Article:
The Cellulosic Myth
- by Brian Tokar
[Excerpted from "Biofuels and the Global Food Crisis," in Fred Magdoff and Brian Tokar, eds., Agriculture and Food in Crisis: Conflict Resistance, and Renewal, New York: MONTHLY REVIEW PRESS, 2010.]
Logging for biomass energy in Vermont
As concerns about agrofuels’ implications for food supplies and the environment have become more widespread, proponents have reaffirmed their claims that current technologies are merely a “stepping stone” to more sustainable biofuel production from the cellulose in grasses and trees, rather than from food starches and oilseed crops. They predict that the world will soon obtain increasing yields of liquid fuel extracted from prairie grasses, logging wastes and forest thinnings, as well as agricultural byproducts such as straw and corn stover (i.e., leaves and stems). The extraction of ethanol from these high-cellulose sources, however, is a complex, energy-consuming process involving many stages of enzymatic digestion and purification of breakdown products, followed by the fermentation of sugars into ethanol. Alternative processes, such as the high temperature gasification and distillation of cellulosic feedstocks—technically similar to the liquefaction of coal—have proven equally difficult to commercialize.
The most popular scenario for fuel extraction from cellulosic sources relies mainly on the use of wild or cultivated grasses, such as the varieties of switchgrass (Panicum virgatum) that briefly became synonymous with “cheap, abundant fuel” after President George W. Bush mentioned switchgrass in his 2006 State of the Union address. But harvesting grasses for fuel raises a host of new problems. Grass monocultures are highly dependent on nitrogen fertilizers and irrigation, while diverse grasslands, with healthy populations of leguminous plants, are highly productive and far better at sequestering carbon dioxide as soil organic matter. However, the use of mixed feedstocks in any industrial process significantly complicates the enterprise. Further, many grass species deemed suitable for agrofuel production are considered highly invasive. “[T]raits deemed ideal in a bioenergy crop,” reported one study, “are also commonly found among invasive species,” traits that include lack of known pests or diseases, high efficiency of water use and photosynthesis, rapid growth, and the ability to out-compete weeds in the spring.
In the United States, the most likely source of grass-based agrofuels is from grasslands now set aside under the Agriculture Department’s Conservation Reserve Program (CRP). In June 2006, representatives of twenty-two leading conservation and hunting advocacy groups wrote to Congress challenging proposals to grow fuel crops on conservation lands, citing the program’s remarkable success in reducing soil erosion, reducing weed pressure, and preserving wetlands. “Most at risk are the wildlife benefits of CRP,” the letter stated, “which to a great extent are simply not compatible with frequent harvesting.” Unlike the periodic fire disturbances that are necessary to sustain prairie ecosystems, harvesting grasslands returns few nutrients to the soil, and harvesting equipment would likely prove far more disruptive to wildlife than the spread of wildfire.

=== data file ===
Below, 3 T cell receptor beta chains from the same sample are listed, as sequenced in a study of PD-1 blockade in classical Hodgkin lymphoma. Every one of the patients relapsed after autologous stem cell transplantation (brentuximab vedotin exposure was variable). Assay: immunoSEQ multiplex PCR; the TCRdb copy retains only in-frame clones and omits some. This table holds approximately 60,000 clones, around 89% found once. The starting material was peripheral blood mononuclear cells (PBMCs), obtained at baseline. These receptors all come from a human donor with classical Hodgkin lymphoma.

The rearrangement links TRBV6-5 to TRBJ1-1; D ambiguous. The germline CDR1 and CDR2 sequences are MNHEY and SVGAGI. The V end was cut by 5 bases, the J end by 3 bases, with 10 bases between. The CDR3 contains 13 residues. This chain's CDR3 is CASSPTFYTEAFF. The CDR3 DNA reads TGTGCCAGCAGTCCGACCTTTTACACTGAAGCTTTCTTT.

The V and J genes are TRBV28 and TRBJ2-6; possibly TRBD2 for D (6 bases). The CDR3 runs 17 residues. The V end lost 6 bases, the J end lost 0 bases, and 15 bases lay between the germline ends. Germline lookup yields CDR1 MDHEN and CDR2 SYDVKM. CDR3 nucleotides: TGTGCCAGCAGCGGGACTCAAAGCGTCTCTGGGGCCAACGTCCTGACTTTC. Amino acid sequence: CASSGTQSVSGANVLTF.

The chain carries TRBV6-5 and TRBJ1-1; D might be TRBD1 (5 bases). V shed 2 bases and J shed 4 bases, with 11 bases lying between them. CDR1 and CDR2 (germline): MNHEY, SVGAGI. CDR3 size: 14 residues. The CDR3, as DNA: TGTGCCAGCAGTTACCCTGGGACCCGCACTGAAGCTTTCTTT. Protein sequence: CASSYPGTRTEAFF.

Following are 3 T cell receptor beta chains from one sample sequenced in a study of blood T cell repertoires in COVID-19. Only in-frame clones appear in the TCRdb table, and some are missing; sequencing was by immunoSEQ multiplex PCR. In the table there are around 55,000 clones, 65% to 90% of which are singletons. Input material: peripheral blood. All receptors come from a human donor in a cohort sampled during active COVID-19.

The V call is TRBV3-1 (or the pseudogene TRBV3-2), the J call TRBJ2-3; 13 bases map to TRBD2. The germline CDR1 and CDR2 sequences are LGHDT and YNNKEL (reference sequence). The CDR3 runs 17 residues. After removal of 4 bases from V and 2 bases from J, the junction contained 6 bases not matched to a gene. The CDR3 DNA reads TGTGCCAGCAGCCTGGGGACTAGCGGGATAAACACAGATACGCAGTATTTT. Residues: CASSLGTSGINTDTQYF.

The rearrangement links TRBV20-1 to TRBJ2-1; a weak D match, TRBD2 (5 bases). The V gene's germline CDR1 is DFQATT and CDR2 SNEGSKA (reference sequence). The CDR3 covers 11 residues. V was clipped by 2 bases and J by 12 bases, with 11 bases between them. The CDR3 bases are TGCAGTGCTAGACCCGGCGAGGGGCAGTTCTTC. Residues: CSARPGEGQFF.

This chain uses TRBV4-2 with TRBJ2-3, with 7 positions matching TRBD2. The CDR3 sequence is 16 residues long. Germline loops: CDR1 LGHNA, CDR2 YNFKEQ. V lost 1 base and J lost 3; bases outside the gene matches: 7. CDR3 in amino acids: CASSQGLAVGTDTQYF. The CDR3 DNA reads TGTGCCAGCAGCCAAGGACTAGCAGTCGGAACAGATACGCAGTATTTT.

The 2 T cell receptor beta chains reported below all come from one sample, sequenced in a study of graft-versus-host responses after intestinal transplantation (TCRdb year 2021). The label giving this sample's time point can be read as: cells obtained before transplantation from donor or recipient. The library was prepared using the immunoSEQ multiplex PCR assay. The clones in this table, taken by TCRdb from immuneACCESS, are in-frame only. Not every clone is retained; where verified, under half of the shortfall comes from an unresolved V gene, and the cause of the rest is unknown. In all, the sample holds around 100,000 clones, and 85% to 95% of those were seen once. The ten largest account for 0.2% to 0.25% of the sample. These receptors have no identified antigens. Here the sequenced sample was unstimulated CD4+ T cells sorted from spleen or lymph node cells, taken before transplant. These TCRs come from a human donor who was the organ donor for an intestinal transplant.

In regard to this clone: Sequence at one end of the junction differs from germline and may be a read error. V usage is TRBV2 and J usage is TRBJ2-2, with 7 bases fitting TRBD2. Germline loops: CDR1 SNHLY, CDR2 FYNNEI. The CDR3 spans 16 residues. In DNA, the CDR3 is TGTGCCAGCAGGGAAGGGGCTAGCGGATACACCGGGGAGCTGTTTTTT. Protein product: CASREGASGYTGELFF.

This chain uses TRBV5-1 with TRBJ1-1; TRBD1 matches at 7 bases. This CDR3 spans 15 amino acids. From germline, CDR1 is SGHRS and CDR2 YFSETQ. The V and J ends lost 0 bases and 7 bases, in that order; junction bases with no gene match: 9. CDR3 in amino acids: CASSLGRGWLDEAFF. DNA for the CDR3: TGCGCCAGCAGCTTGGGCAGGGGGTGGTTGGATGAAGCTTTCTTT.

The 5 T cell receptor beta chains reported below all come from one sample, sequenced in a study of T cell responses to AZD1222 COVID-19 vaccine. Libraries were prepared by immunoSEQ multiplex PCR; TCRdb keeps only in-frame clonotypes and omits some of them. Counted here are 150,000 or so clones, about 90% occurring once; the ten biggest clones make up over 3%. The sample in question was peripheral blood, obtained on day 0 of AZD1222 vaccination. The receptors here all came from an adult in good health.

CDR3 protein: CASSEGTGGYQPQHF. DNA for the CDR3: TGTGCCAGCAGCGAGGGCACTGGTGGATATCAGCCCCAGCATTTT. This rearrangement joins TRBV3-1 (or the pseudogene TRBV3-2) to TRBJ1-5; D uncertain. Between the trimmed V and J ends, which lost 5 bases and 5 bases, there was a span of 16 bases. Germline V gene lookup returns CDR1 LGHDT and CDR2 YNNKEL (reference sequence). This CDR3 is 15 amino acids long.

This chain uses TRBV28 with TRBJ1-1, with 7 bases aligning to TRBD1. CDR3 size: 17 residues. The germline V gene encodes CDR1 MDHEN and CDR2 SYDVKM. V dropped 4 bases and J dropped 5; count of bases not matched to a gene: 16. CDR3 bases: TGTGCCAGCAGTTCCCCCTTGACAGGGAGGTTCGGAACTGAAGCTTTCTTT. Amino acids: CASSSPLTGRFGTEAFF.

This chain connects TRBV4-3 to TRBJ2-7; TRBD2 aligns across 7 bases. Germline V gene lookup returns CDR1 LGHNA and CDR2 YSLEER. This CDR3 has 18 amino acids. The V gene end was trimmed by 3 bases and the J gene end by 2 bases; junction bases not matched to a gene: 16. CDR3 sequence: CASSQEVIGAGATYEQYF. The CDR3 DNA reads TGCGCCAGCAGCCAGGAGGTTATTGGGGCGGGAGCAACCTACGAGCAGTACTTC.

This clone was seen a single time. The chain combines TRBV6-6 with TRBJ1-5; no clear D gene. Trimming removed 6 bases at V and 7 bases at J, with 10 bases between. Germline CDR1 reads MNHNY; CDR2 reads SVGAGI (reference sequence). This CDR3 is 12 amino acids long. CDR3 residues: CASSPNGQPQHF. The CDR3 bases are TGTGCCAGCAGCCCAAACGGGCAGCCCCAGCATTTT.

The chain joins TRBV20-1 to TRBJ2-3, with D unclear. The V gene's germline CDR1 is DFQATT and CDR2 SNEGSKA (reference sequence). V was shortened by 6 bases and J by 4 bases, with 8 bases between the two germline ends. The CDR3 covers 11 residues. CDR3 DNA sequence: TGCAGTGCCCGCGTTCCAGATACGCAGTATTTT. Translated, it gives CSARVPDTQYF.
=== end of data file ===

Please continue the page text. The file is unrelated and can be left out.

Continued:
The use of crop residues for fuel also raises serious questions, as these materials are essential for soil conservation and play an essential role in agronomic cycles. The decomposition of crop residues tilled back into the soil after harvest is necessary for the maintenance of soil health, while growers who practice “no till” cultivation rely on the same residues as a mulch and for protection against soil erosion. Collecting and separating corn stover from the grain would require redesigned, probably heavier, combines, adding to farmers’ costs and to soil compaction. A 2007 study by researchers at two Department of Energy laboratories concluded that a maximum of 30 percent of crop residues could be removed without increasing soil erosion and lessening soil organic matter.
Finally, the proposed thinning of forests and removal of dead trees and branches for fuel production would reduce carbon sequestration and also threaten wildlife habitats. The experience of biomass power plants in the U.S. suggests that harvesting wood for fuel inevitably increases logging, whether in forests or on plantations dedicated to fuel production. Thinning operations disturb the forest floor, accelerating the loss of soil carbon as CO 2 . The push for cellulosic agrofuels has served to justify the expansion of monoculture tree plantations, as well as the development of genetically engineered trees, most notably the varieties of fast-growing eucalyptus that have been modified to survive in cooler climates such as those found in the Southeastern U.S. The South Carolina-based Arborgen company has repeatedly cited the search for appropriate biofuel feedstocks as a rationale for its aggressive development of genetically engineered tree varieties, and agrofuel development has also become a leading rationale for commercializing the exotic new genetic interventions known as “synthetic biology.”